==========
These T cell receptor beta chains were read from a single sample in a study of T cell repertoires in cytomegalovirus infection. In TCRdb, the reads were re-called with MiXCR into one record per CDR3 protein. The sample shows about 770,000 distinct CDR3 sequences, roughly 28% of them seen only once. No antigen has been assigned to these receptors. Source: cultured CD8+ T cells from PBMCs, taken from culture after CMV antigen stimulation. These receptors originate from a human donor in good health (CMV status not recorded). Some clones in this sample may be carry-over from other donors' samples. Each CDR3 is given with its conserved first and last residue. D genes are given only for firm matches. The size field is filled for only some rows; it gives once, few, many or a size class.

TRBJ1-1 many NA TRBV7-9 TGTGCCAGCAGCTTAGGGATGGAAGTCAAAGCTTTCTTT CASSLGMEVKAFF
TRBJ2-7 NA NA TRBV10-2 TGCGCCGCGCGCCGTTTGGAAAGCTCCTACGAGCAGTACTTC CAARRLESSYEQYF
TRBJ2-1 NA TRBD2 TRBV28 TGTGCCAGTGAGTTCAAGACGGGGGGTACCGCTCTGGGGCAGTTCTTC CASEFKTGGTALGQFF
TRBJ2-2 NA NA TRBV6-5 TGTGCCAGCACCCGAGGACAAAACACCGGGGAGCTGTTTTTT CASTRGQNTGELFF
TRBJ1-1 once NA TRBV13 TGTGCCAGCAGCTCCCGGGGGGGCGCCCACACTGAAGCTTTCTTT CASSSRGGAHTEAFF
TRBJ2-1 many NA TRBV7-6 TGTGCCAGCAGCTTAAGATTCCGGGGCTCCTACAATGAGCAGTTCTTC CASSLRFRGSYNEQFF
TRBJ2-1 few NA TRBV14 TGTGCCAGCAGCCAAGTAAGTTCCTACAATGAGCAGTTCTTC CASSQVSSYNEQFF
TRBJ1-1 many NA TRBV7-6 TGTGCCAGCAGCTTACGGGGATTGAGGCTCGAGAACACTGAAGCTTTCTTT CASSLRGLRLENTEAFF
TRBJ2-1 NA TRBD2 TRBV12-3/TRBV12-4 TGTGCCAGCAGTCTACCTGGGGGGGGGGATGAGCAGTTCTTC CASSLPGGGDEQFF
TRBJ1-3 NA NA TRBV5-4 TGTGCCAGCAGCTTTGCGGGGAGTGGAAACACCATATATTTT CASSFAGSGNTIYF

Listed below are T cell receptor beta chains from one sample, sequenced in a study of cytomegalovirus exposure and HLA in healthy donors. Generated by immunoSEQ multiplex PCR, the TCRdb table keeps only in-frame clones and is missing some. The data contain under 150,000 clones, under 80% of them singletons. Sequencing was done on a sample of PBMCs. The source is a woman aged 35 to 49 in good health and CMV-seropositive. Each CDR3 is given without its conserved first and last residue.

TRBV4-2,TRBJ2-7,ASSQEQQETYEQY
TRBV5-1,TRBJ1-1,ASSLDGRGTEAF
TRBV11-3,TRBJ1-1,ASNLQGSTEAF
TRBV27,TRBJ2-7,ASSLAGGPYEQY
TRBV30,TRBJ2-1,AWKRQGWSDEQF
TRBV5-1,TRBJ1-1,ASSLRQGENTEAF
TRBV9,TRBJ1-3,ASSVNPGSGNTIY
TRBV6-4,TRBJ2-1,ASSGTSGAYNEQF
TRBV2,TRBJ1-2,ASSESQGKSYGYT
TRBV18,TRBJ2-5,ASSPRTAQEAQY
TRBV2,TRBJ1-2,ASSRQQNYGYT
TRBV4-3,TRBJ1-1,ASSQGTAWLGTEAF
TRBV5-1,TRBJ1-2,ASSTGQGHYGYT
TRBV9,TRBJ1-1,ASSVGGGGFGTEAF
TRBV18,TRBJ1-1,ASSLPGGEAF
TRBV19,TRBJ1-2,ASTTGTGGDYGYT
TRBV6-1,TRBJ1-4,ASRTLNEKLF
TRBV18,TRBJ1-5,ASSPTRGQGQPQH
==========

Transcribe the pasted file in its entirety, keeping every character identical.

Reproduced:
These T cell receptor beta chains were read from a single sample in a study of T cell repertoires in cytomegalovirus infection. In TCRdb, the reads were re-called with MiXCR into one record per CDR3 protein. The sample shows about 770,000 distinct CDR3 sequences, roughly 28% of them seen only once. No antigen has been assigned to these receptors. Source: cultured CD8+ T cells from PBMCs, taken from culture after CMV antigen stimulation. These receptors originate from a human donor in good health (CMV status not recorded). Some clones in this sample may be carry-over from other donors' samples. Each CDR3 is given with its conserved first and last residue. D genes are given only for firm matches. The size field is filled for only some rows; it gives once, few, many or a size class.

TRBJ1-1 many NA TRBV7-9 TGTGCCAGCAGCTTAGGGATGGAAGTCAAAGCTTTCTTT CASSLGMEVKAFF
TRBJ2-7 NA NA TRBV10-2 TGCGCCGCGCGCCGTTTGGAAAGCTCCTACGAGCAGTACTTC CAARRLESSYEQYF
TRBJ2-1 NA TRBD2 TRBV28 TGTGCCAGTGAGTTCAAGACGGGGGGTACCGCTCTGGGGCAGTTCTTC CASEFKTGGTALGQFF
TRBJ2-2 NA NA TRBV6-5 TGTGCCAGCACCCGAGGACAAAACACCGGGGAGCTGTTTTTT CASTRGQNTGELFF
TRBJ1-1 once NA TRBV13 TGTGCCAGCAGCTCCCGGGGGGGCGCCCACACTGAAGCTTTCTTT CASSSRGGAHTEAFF
TRBJ2-1 many NA TRBV7-6 TGTGCCAGCAGCTTAAGATTCCGGGGCTCCTACAATGAGCAGTTCTTC CASSLRFRGSYNEQFF
TRBJ2-1 few NA TRBV14 TGTGCCAGCAGCCAAGTAAGTTCCTACAATGAGCAGTTCTTC CASSQVSSYNEQFF
TRBJ1-1 many NA TRBV7-6 TGTGCCAGCAGCTTACGGGGATTGAGGCTCGAGAACACTGAAGCTTTCTTT CASSLRGLRLENTEAFF
TRBJ2-1 NA TRBD2 TRBV12-3/TRBV12-4 TGTGCCAGCAGTCTACCTGGGGGGGGGGATGAGCAGTTCTTC CASSLPGGGDEQFF
TRBJ1-3 NA NA TRBV5-4 TGTGCCAGCAGCTTTGCGGGGAGTGGAAACACCATATATTTT CASSFAGSGNTIYF

Listed below are T cell receptor beta chains from one sample, sequenced in a study of cytomegalovirus exposure and HLA in healthy donors. Generated by immunoSEQ multiplex PCR, the TCRdb table keeps only in-frame clones and is missing some. The data contain under 150,000 clones, under 80% of them singletons. Sequencing was done on a sample of PBMCs. The source is a woman aged 35 to 49 in good health and CMV-seropositive. Each CDR3 is given without its conserved first and last residue.

TRBV4-2,TRBJ2-7,ASSQEQQETYEQY
TRBV5-1,TRBJ1-1,ASSLDGRGTEAF
TRBV11-3,TRBJ1-1,ASNLQGSTEAF
TRBV27,TRBJ2-7,ASSLAGGPYEQY
TRBV30,TRBJ2-1,AWKRQGWSDEQF
TRBV5-1,TRBJ1-1,ASSLRQGENTEAF
TRBV9,TRBJ1-3,ASSVNPGSGNTIY
TRBV6-4,TRBJ2-1,ASSGTSGAYNEQF
TRBV2,TRBJ1-2,ASSESQGKSYGYT
TRBV18,TRBJ2-5,ASSPRTAQEAQY
TRBV2,TRBJ1-2,ASSRQQNYGYT
TRBV4-3,TRBJ1-1,ASSQGTAWLGTEAF
TRBV5-1,TRBJ1-2,ASSTGQGHYGYT
TRBV9,TRBJ1-1,ASSVGGGGFGTEAF
TRBV18,TRBJ1-1,ASSLPGGEAF
TRBV19,TRBJ1-2,ASTTGTGGDYGYT
TRBV6-1,TRBJ1-4,ASRTLNEKLF
TRBV18,TRBJ1-5,ASSPTRGQGQPQH